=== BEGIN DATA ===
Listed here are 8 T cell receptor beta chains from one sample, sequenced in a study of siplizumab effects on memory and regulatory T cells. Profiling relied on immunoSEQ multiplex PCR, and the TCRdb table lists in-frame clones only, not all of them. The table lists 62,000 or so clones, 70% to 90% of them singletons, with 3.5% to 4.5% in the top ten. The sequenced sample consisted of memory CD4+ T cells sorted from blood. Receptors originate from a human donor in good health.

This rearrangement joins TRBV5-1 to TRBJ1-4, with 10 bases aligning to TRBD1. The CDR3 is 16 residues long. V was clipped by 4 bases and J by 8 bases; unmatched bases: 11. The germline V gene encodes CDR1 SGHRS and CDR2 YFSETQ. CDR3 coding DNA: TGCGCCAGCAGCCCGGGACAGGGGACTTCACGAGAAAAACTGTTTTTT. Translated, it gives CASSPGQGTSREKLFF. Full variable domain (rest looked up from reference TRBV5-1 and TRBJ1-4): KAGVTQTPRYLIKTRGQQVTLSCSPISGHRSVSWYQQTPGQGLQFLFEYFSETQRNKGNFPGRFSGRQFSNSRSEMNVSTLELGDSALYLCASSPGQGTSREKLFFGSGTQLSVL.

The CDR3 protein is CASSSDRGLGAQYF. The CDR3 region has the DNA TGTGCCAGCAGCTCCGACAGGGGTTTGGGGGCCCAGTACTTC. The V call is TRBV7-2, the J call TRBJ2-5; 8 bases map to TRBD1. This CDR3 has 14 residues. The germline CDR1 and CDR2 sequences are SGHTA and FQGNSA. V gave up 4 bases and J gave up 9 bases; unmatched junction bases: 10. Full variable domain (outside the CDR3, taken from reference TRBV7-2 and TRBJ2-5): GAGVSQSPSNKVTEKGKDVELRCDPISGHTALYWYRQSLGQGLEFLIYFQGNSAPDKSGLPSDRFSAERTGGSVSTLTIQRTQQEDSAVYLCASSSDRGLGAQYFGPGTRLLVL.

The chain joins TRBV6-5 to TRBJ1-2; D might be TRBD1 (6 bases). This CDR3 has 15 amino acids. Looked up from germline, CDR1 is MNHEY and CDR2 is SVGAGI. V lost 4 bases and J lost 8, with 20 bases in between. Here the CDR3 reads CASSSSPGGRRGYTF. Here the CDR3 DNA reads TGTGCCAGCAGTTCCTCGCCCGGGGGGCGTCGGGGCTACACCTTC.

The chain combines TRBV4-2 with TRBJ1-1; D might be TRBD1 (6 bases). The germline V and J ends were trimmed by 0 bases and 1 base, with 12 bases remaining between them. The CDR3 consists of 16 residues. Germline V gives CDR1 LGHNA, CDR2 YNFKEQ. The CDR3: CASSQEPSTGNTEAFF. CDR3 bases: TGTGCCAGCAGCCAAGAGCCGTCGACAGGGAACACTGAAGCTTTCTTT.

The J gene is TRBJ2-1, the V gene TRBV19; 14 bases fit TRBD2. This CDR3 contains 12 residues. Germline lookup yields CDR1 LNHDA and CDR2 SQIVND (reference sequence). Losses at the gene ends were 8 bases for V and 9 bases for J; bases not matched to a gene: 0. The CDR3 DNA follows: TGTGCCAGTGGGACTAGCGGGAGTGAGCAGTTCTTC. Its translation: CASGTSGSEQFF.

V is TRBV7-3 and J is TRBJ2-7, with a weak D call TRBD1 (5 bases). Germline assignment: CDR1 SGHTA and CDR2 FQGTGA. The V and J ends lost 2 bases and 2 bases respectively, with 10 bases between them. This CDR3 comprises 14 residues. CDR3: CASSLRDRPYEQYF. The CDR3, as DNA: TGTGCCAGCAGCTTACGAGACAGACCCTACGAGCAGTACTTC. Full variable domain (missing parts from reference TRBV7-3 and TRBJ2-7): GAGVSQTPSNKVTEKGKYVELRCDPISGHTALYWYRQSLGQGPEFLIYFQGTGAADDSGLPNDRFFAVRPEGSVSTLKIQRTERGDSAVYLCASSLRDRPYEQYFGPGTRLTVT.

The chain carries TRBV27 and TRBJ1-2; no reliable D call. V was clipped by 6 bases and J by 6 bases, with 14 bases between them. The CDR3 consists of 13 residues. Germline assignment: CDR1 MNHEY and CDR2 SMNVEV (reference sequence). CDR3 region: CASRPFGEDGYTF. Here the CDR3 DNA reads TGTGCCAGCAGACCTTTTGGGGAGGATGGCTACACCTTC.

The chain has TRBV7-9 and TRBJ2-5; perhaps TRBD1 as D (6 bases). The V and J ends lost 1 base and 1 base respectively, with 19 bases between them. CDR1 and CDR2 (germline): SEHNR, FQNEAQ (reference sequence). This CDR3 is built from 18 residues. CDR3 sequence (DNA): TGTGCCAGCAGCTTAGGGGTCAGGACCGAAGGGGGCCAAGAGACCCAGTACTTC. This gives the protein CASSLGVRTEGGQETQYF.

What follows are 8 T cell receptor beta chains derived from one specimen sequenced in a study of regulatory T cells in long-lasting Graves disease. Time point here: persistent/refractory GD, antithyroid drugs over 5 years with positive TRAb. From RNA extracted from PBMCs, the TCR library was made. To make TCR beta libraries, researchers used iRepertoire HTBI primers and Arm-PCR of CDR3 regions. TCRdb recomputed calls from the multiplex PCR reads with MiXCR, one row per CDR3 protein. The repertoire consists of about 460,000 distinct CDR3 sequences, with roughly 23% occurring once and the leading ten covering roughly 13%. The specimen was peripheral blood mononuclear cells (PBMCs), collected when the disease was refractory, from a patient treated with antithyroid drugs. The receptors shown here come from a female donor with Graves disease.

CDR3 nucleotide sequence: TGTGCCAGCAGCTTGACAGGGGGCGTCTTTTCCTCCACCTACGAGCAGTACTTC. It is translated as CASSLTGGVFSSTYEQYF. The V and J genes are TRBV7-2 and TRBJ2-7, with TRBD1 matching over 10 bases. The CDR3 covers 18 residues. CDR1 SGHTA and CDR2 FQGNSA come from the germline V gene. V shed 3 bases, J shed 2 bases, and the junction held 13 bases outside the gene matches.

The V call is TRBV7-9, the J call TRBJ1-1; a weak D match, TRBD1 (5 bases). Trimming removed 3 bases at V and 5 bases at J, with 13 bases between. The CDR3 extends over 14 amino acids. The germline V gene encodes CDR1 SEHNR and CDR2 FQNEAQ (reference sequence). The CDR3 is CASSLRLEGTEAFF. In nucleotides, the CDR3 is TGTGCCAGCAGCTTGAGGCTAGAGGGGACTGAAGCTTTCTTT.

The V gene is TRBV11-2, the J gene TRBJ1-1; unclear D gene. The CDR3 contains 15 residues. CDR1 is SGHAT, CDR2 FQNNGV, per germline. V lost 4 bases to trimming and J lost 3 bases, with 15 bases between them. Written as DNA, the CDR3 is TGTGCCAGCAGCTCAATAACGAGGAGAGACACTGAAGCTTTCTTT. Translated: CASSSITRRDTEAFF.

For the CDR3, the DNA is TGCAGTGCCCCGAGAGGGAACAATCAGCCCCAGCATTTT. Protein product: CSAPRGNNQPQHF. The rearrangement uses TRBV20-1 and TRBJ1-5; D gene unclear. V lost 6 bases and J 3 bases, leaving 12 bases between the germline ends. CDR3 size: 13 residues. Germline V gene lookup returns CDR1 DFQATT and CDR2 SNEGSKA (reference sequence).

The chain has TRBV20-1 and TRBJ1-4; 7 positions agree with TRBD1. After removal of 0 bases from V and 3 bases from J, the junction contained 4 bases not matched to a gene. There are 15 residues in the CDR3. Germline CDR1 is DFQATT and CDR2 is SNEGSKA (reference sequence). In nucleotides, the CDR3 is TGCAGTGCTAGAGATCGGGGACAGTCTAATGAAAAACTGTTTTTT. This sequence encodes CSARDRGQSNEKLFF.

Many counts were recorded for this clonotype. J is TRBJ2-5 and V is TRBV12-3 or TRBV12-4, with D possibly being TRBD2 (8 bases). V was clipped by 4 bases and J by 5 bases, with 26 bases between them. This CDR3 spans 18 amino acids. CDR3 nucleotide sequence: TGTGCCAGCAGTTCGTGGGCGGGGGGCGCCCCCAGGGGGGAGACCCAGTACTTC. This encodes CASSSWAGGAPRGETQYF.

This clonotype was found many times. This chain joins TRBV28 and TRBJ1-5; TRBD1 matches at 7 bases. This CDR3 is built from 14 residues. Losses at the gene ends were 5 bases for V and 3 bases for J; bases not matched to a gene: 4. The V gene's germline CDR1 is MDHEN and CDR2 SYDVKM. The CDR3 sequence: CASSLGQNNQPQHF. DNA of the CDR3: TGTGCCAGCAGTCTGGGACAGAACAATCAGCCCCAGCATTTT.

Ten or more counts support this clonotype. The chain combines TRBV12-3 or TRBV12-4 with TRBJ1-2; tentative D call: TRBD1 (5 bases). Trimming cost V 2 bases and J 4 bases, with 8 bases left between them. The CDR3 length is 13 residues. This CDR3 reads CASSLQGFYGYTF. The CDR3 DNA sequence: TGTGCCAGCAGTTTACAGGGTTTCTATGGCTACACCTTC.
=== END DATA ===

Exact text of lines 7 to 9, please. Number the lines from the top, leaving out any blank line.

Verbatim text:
V is TRBV7-3 and J is TRBJ2-7, with a weak D call TRBD1 (5 bases). Germline assignment: CDR1 SGHTA and CDR2 FQGTGA. The V and J ends lost 2 bases and 2 bases respectively, with 10 bases between them. This CDR3 comprises 14 residues. CDR3: CASSLRDRPYEQYF. The CDR3, as DNA: TGTGCCAGCAGCTTACGAGACAGACCCTACGAGCAGTACTTC. Full variable domain (missing parts from reference TRBV7-3 and TRBJ2-7): GAGVSQTPSNKVTEKGKYVELRCDPISGHTALYWYRQSLGQGPEFLIYFQGTGAADDSGLPNDRFFAVRPEGSVSTLKIQRTERGDSAVYLCASSLRDRPYEQYFGPGTRLTVT.

The chain carries TRBV27 and TRBJ1-2; no reliable D call. V was clipped by 6 bases and J by 6 bases, with 14 bases between them. The CDR3 consists of 13 residues. Germline assignment: CDR1 MNHEY and CDR2 SMNVEV (reference sequence). CDR3 region: CASRPFGEDGYTF. Here the CDR3 DNA reads TGTGCCAGCAGACCTTTTGGGGAGGATGGCTACACCTTC.

The chain has TRBV7-9 and TRBJ2-5; perhaps TRBD1 as D (6 bases). The V and J ends lost 1 base and 1 base respectively, with 19 bases between them. CDR1 and CDR2 (germline): SEHNR, FQNEAQ (reference sequence). This CDR3 is built from 18 residues. CDR3 sequence (DNA): TGTGCCAGCAGCTTAGGGGTCAGGACCGAAGGGGGCCAAGAGACCCAGTACTTC. This gives the protein CASSLGVRTEGGQETQYF.